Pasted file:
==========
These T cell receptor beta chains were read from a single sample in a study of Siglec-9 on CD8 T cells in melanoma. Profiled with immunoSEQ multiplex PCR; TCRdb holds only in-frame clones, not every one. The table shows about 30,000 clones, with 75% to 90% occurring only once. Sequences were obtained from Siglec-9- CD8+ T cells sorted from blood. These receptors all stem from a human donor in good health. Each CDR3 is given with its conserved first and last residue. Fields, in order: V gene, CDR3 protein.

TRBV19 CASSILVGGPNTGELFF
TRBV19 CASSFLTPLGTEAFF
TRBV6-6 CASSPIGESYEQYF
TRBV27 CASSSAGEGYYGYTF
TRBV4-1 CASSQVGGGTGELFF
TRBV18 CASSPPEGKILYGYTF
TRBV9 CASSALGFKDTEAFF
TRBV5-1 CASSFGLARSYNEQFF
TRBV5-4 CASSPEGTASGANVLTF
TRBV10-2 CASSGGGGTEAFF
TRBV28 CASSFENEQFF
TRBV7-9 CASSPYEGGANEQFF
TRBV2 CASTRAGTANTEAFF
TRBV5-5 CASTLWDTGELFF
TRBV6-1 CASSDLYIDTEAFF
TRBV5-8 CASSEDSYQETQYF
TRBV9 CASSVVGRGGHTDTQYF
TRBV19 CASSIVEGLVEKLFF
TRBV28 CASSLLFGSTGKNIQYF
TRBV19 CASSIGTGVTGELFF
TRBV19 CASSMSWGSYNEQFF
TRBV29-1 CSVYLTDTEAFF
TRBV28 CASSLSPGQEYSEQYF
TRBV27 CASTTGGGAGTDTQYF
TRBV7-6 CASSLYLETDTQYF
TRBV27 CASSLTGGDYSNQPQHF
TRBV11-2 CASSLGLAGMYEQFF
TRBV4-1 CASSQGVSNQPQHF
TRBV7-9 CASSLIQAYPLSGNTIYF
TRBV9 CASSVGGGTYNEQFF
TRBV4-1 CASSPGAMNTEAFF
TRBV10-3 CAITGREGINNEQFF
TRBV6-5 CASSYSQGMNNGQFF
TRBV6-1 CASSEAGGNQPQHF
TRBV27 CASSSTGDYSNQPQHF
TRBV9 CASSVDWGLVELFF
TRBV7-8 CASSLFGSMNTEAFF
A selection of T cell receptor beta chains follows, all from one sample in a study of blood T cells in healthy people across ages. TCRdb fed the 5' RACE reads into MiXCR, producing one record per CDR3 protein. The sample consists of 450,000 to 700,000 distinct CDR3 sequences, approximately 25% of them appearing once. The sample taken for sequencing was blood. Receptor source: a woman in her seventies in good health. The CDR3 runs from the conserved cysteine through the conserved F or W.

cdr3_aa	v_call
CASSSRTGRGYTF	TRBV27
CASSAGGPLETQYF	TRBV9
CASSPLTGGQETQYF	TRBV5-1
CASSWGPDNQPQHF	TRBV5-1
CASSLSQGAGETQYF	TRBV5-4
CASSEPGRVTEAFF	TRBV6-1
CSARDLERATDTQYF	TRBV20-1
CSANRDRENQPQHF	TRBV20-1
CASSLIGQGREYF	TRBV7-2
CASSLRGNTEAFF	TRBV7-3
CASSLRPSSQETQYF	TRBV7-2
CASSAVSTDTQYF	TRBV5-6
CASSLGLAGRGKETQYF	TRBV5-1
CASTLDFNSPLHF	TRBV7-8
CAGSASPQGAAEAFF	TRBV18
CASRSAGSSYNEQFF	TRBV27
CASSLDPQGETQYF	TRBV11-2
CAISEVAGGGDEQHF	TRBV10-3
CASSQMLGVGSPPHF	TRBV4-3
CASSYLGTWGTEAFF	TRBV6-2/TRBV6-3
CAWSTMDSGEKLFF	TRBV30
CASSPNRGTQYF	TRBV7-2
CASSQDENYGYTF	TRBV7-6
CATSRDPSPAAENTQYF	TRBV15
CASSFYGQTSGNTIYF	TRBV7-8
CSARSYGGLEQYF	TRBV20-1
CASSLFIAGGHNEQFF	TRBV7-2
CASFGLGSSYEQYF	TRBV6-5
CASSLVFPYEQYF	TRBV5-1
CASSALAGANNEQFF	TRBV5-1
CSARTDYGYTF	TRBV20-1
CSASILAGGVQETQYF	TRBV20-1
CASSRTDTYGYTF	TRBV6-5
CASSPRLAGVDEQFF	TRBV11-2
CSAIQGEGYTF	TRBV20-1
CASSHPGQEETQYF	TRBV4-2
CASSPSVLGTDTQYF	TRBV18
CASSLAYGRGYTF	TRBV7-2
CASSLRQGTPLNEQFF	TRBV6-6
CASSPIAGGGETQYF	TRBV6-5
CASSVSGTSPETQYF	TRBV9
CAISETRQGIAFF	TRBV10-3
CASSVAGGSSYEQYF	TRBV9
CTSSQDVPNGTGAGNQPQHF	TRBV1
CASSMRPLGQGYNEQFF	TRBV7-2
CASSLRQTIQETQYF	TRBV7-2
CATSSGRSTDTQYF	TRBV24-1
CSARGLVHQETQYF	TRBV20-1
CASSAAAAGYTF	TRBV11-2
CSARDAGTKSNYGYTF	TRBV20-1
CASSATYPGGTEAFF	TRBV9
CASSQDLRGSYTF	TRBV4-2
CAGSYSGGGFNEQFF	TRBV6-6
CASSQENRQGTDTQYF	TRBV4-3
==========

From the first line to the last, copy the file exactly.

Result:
These T cell receptor beta chains were read from a single sample in a study of Siglec-9 on CD8 T cells in melanoma. Profiled with immunoSEQ multiplex PCR; TCRdb holds only in-frame clones, not every one. The table shows about 30,000 clones, with 75% to 90% occurring only once. Sequences were obtained from Siglec-9- CD8+ T cells sorted from blood. These receptors all stem from a human donor in good health. Each CDR3 is given with its conserved first and last residue. Fields, in order: V gene, CDR3 protein.

TRBV19 CASSILVGGPNTGELFF
TRBV19 CASSFLTPLGTEAFF
TRBV6-6 CASSPIGESYEQYF
TRBV27 CASSSAGEGYYGYTF
TRBV4-1 CASSQVGGGTGELFF
TRBV18 CASSPPEGKILYGYTF
TRBV9 CASSALGFKDTEAFF
TRBV5-1 CASSFGLARSYNEQFF
TRBV5-4 CASSPEGTASGANVLTF
TRBV10-2 CASSGGGGTEAFF
TRBV28 CASSFENEQFF
TRBV7-9 CASSPYEGGANEQFF
TRBV2 CASTRAGTANTEAFF
TRBV5-5 CASTLWDTGELFF
TRBV6-1 CASSDLYIDTEAFF
TRBV5-8 CASSEDSYQETQYF
TRBV9 CASSVVGRGGHTDTQYF
TRBV19 CASSIVEGLVEKLFF
TRBV28 CASSLLFGSTGKNIQYF
TRBV19 CASSIGTGVTGELFF
TRBV19 CASSMSWGSYNEQFF
TRBV29-1 CSVYLTDTEAFF
TRBV28 CASSLSPGQEYSEQYF
TRBV27 CASTTGGGAGTDTQYF
TRBV7-6 CASSLYLETDTQYF
TRBV27 CASSLTGGDYSNQPQHF
TRBV11-2 CASSLGLAGMYEQFF
TRBV4-1 CASSQGVSNQPQHF
TRBV7-9 CASSLIQAYPLSGNTIYF
TRBV9 CASSVGGGTYNEQFF
TRBV4-1 CASSPGAMNTEAFF
TRBV10-3 CAITGREGINNEQFF
TRBV6-5 CASSYSQGMNNGQFF
TRBV6-1 CASSEAGGNQPQHF
TRBV27 CASSSTGDYSNQPQHF
TRBV9 CASSVDWGLVELFF
TRBV7-8 CASSLFGSMNTEAFF
A selection of T cell receptor beta chains follows, all from one sample in a study of blood T cells in healthy people across ages. TCRdb fed the 5' RACE reads into MiXCR, producing one record per CDR3 protein. The sample consists of 450,000 to 700,000 distinct CDR3 sequences, approximately 25% of them appearing once. The sample taken for sequencing was blood. Receptor source: a woman in her seventies in good health. The CDR3 runs from the conserved cysteine through the conserved F or W.

cdr3_aa	v_call
CASSSRTGRGYTF	TRBV27
CASSAGGPLETQYF	TRBV9
CASSPLTGGQETQYF	TRBV5-1
CASSWGPDNQPQHF	TRBV5-1
CASSLSQGAGETQYF	TRBV5-4
CASSEPGRVTEAFF	TRBV6-1
CSARDLERATDTQYF	TRBV20-1
CSANRDRENQPQHF	TRBV20-1
CASSLIGQGREYF	TRBV7-2
CASSLRGNTEAFF	TRBV7-3
CASSLRPSSQETQYF	TRBV7-2
CASSAVSTDTQYF	TRBV5-6
CASSLGLAGRGKETQYF	TRBV5-1
CASTLDFNSPLHF	TRBV7-8
CAGSASPQGAAEAFF	TRBV18
CASRSAGSSYNEQFF	TRBV27
CASSLDPQGETQYF	TRBV11-2
CAISEVAGGGDEQHF	TRBV10-3
CASSQMLGVGSPPHF	TRBV4-3
CASSYLGTWGTEAFF	TRBV6-2/TRBV6-3
CAWSTMDSGEKLFF	TRBV30
CASSPNRGTQYF	TRBV7-2
CASSQDENYGYTF	TRBV7-6
CATSRDPSPAAENTQYF	TRBV15
CASSFYGQTSGNTIYF	TRBV7-8
CSARSYGGLEQYF	TRBV20-1
CASSLFIAGGHNEQFF	TRBV7-2
CASFGLGSSYEQYF	TRBV6-5
CASSLVFPYEQYF	TRBV5-1
CASSALAGANNEQFF	TRBV5-1
CSARTDYGYTF	TRBV20-1
CSASILAGGVQETQYF	TRBV20-1
CASSRTDTYGYTF	TRBV6-5
CASSPRLAGVDEQFF	TRBV11-2
CSAIQGEGYTF	TRBV20-1
CASSHPGQEETQYF	TRBV4-2
CASSPSVLGTDTQYF	TRBV18
CASSLAYGRGYTF	TRBV7-2
CASSLRQGTPLNEQFF	TRBV6-6
CASSPIAGGGETQYF	TRBV6-5
CASSVSGTSPETQYF	TRBV9
CAISETRQGIAFF	TRBV10-3
CASSVAGGSSYEQYF	TRBV9
CTSSQDVPNGTGAGNQPQHF	TRBV1
CASSMRPLGQGYNEQFF	TRBV7-2
CASSLRQTIQETQYF	TRBV7-2
CATSSGRSTDTQYF	TRBV24-1
CSARGLVHQETQYF	TRBV20-1
CASSAAAAGYTF	TRBV11-2
CSARDAGTKSNYGYTF	TRBV20-1
CASSATYPGGTEAFF	TRBV9
CASSQDLRGSYTF	TRBV4-2
CAGSYSGGGFNEQFF	TRBV6-6
CASSQENRQGTDTQYF	TRBV4-3